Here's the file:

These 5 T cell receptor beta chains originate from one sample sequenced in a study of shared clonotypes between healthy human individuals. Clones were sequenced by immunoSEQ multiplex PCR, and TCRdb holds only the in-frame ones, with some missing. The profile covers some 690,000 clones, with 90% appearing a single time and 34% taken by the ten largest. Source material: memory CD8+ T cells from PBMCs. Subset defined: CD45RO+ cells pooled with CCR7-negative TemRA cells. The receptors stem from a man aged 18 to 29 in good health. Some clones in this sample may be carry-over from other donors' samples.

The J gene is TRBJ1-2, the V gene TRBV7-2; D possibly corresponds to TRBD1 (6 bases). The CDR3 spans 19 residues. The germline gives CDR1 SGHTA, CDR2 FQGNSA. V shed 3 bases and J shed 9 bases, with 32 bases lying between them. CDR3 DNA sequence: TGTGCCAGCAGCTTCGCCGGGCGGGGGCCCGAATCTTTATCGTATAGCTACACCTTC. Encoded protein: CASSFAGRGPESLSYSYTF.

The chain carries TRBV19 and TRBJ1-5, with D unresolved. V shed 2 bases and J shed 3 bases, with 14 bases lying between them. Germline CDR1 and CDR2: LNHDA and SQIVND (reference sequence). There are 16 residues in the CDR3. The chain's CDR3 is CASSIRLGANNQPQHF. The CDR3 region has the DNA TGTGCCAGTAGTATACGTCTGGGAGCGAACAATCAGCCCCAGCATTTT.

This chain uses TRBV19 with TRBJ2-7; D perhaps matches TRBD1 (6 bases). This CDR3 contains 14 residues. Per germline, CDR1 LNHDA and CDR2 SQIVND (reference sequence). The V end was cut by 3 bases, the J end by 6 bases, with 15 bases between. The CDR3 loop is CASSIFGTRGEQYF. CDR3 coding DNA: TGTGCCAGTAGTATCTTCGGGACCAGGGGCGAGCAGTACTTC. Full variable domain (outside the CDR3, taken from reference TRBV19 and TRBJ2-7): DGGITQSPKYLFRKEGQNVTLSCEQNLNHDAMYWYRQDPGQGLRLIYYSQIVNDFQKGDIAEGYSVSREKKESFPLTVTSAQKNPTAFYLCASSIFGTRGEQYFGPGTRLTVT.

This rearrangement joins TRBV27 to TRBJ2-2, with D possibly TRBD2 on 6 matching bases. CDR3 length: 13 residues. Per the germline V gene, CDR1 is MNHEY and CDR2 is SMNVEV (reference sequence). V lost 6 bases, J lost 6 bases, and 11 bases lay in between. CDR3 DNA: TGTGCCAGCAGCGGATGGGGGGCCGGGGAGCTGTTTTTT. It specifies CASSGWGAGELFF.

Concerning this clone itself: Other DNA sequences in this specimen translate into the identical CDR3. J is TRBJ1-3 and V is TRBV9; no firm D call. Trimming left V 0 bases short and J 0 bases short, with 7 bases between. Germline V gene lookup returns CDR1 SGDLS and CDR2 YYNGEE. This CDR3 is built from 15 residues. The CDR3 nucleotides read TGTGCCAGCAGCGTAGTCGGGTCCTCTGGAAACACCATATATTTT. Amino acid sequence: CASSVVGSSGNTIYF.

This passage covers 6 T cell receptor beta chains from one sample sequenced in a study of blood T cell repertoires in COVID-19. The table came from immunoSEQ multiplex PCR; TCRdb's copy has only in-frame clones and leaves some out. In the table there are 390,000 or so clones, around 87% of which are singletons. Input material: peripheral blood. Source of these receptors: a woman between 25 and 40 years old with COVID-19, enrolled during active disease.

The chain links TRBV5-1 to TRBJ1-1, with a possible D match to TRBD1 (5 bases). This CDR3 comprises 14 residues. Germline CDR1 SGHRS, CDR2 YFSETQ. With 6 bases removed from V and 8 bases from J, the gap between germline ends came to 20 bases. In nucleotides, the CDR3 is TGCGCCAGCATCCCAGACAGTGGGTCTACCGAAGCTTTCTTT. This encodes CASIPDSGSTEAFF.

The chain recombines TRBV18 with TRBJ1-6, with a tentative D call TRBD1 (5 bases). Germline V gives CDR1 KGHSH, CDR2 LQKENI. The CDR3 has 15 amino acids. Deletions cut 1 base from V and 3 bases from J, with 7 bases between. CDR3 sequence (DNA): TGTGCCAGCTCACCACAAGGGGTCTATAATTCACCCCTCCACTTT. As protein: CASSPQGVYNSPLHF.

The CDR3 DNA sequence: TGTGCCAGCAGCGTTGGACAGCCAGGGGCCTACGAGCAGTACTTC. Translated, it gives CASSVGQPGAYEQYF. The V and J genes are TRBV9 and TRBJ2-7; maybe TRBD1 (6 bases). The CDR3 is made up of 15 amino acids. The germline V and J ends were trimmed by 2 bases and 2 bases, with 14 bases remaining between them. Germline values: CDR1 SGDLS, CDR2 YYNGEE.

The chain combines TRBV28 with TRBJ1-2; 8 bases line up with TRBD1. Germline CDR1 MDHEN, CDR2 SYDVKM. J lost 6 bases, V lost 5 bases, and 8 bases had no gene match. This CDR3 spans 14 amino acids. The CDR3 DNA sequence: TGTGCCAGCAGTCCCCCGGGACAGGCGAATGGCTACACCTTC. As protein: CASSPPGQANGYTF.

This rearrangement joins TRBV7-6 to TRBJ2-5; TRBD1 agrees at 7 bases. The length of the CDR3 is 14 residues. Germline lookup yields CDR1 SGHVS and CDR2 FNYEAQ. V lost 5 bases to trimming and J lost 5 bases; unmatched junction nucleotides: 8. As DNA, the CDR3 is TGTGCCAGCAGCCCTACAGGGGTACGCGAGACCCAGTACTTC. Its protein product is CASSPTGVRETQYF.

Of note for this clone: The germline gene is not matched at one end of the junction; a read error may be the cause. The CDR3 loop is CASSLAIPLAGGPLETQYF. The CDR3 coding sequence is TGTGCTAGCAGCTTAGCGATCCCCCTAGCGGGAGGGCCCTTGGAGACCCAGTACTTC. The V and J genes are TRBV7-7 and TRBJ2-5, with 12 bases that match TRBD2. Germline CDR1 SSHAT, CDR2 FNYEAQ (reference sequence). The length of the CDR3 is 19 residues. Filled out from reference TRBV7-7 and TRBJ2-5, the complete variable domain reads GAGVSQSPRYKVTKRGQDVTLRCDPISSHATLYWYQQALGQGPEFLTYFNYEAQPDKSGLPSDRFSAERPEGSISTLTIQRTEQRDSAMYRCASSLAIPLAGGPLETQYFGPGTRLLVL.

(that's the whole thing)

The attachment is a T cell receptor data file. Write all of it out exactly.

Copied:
These 5 T cell receptor beta chains originate from one sample sequenced in a study of shared clonotypes between healthy human individuals. Clones were sequenced by immunoSEQ multiplex PCR, and TCRdb holds only the in-frame ones, with some missing. The profile covers some 690,000 clones, with 90% appearing a single time and 34% taken by the ten largest. Source material: memory CD8+ T cells from PBMCs. Subset defined: CD45RO+ cells pooled with CCR7-negative TemRA cells. The receptors stem from a man aged 18 to 29 in good health. Some clones in this sample may be carry-over from other donors' samples.

The J gene is TRBJ1-2, the V gene TRBV7-2; D possibly corresponds to TRBD1 (6 bases). The CDR3 spans 19 residues. The germline gives CDR1 SGHTA, CDR2 FQGNSA. V shed 3 bases and J shed 9 bases, with 32 bases lying between them. CDR3 DNA sequence: TGTGCCAGCAGCTTCGCCGGGCGGGGGCCCGAATCTTTATCGTATAGCTACACCTTC. Encoded protein: CASSFAGRGPESLSYSYTF.

The chain carries TRBV19 and TRBJ1-5, with D unresolved. V shed 2 bases and J shed 3 bases, with 14 bases lying between them. Germline CDR1 and CDR2: LNHDA and SQIVND (reference sequence). There are 16 residues in the CDR3. The chain's CDR3 is CASSIRLGANNQPQHF. The CDR3 region has the DNA TGTGCCAGTAGTATACGTCTGGGAGCGAACAATCAGCCCCAGCATTTT.

This chain uses TRBV19 with TRBJ2-7; D perhaps matches TRBD1 (6 bases). This CDR3 contains 14 residues. Per germline, CDR1 LNHDA and CDR2 SQIVND (reference sequence). The V end was cut by 3 bases, the J end by 6 bases, with 15 bases between. The CDR3 loop is CASSIFGTRGEQYF. CDR3 coding DNA: TGTGCCAGTAGTATCTTCGGGACCAGGGGCGAGCAGTACTTC. Full variable domain (outside the CDR3, taken from reference TRBV19 and TRBJ2-7): DGGITQSPKYLFRKEGQNVTLSCEQNLNHDAMYWYRQDPGQGLRLIYYSQIVNDFQKGDIAEGYSVSREKKESFPLTVTSAQKNPTAFYLCASSIFGTRGEQYFGPGTRLTVT.

This rearrangement joins TRBV27 to TRBJ2-2, with D possibly TRBD2 on 6 matching bases. CDR3 length: 13 residues. Per the germline V gene, CDR1 is MNHEY and CDR2 is SMNVEV (reference sequence). V lost 6 bases, J lost 6 bases, and 11 bases lay in between. CDR3 DNA: TGTGCCAGCAGCGGATGGGGGGCCGGGGAGCTGTTTTTT. It specifies CASSGWGAGELFF.

Concerning this clone itself: Other DNA sequences in this specimen translate into the identical CDR3. J is TRBJ1-3 and V is TRBV9; no firm D call. Trimming left V 0 bases short and J 0 bases short, with 7 bases between. Germline V gene lookup returns CDR1 SGDLS and CDR2 YYNGEE. This CDR3 is built from 15 residues. The CDR3 nucleotides read TGTGCCAGCAGCGTAGTCGGGTCCTCTGGAAACACCATATATTTT. Amino acid sequence: CASSVVGSSGNTIYF.

This passage covers 6 T cell receptor beta chains from one sample sequenced in a study of blood T cell repertoires in COVID-19. The table came from immunoSEQ multiplex PCR; TCRdb's copy has only in-frame clones and leaves some out. In the table there are 390,000 or so clones, around 87% of which are singletons. Input material: peripheral blood. Source of these receptors: a woman between 25 and 40 years old with COVID-19, enrolled during active disease.

The chain links TRBV5-1 to TRBJ1-1, with a possible D match to TRBD1 (5 bases). This CDR3 comprises 14 residues. Germline CDR1 SGHRS, CDR2 YFSETQ. With 6 bases removed from V and 8 bases from J, the gap between germline ends came to 20 bases. In nucleotides, the CDR3 is TGCGCCAGCATCCCAGACAGTGGGTCTACCGAAGCTTTCTTT. This encodes CASIPDSGSTEAFF.

The chain recombines TRBV18 with TRBJ1-6, with a tentative D call TRBD1 (5 bases). Germline V gives CDR1 KGHSH, CDR2 LQKENI. The CDR3 has 15 amino acids. Deletions cut 1 base from V and 3 bases from J, with 7 bases between. CDR3 sequence (DNA): TGTGCCAGCTCACCACAAGGGGTCTATAATTCACCCCTCCACTTT. As protein: CASSPQGVYNSPLHF.

The CDR3 DNA sequence: TGTGCCAGCAGCGTTGGACAGCCAGGGGCCTACGAGCAGTACTTC. Translated, it gives CASSVGQPGAYEQYF. The V and J genes are TRBV9 and TRBJ2-7; maybe TRBD1 (6 bases). The CDR3 is made up of 15 amino acids. The germline V and J ends were trimmed by 2 bases and 2 bases, with 14 bases remaining between them. Germline values: CDR1 SGDLS, CDR2 YYNGEE.

The chain combines TRBV28 with TRBJ1-2; 8 bases line up with TRBD1. Germline CDR1 MDHEN, CDR2 SYDVKM. J lost 6 bases, V lost 5 bases, and 8 bases had no gene match. This CDR3 spans 14 amino acids. The CDR3 DNA sequence: TGTGCCAGCAGTCCCCCGGGACAGGCGAATGGCTACACCTTC. As protein: CASSPPGQANGYTF.

This rearrangement joins TRBV7-6 to TRBJ2-5; TRBD1 agrees at 7 bases. The length of the CDR3 is 14 residues. Germline lookup yields CDR1 SGHVS and CDR2 FNYEAQ. V lost 5 bases to trimming and J lost 5 bases; unmatched junction nucleotides: 8. As DNA, the CDR3 is TGTGCCAGCAGCCCTACAGGGGTACGCGAGACCCAGTACTTC. Its protein product is CASSPTGVRETQYF.

Of note for this clone: The germline gene is not matched at one end of the junction; a read error may be the cause. The CDR3 loop is CASSLAIPLAGGPLETQYF. The CDR3 coding sequence is TGTGCTAGCAGCTTAGCGATCCCCCTAGCGGGAGGGCCCTTGGAGACCCAGTACTTC. The V and J genes are TRBV7-7 and TRBJ2-5, with 12 bases that match TRBD2. Germline CDR1 SSHAT, CDR2 FNYEAQ (reference sequence). The length of the CDR3 is 19 residues. Filled out from reference TRBV7-7 and TRBJ2-5, the complete variable domain reads GAGVSQSPRYKVTKRGQDVTLRCDPISSHATLYWYQQALGQGPEFLTYFNYEAQPDKSGLPSDRFSAERPEGSISTLTIQRTEQRDSAMYRCASSLAIPLAGGPLETQYFGPGTRLLVL.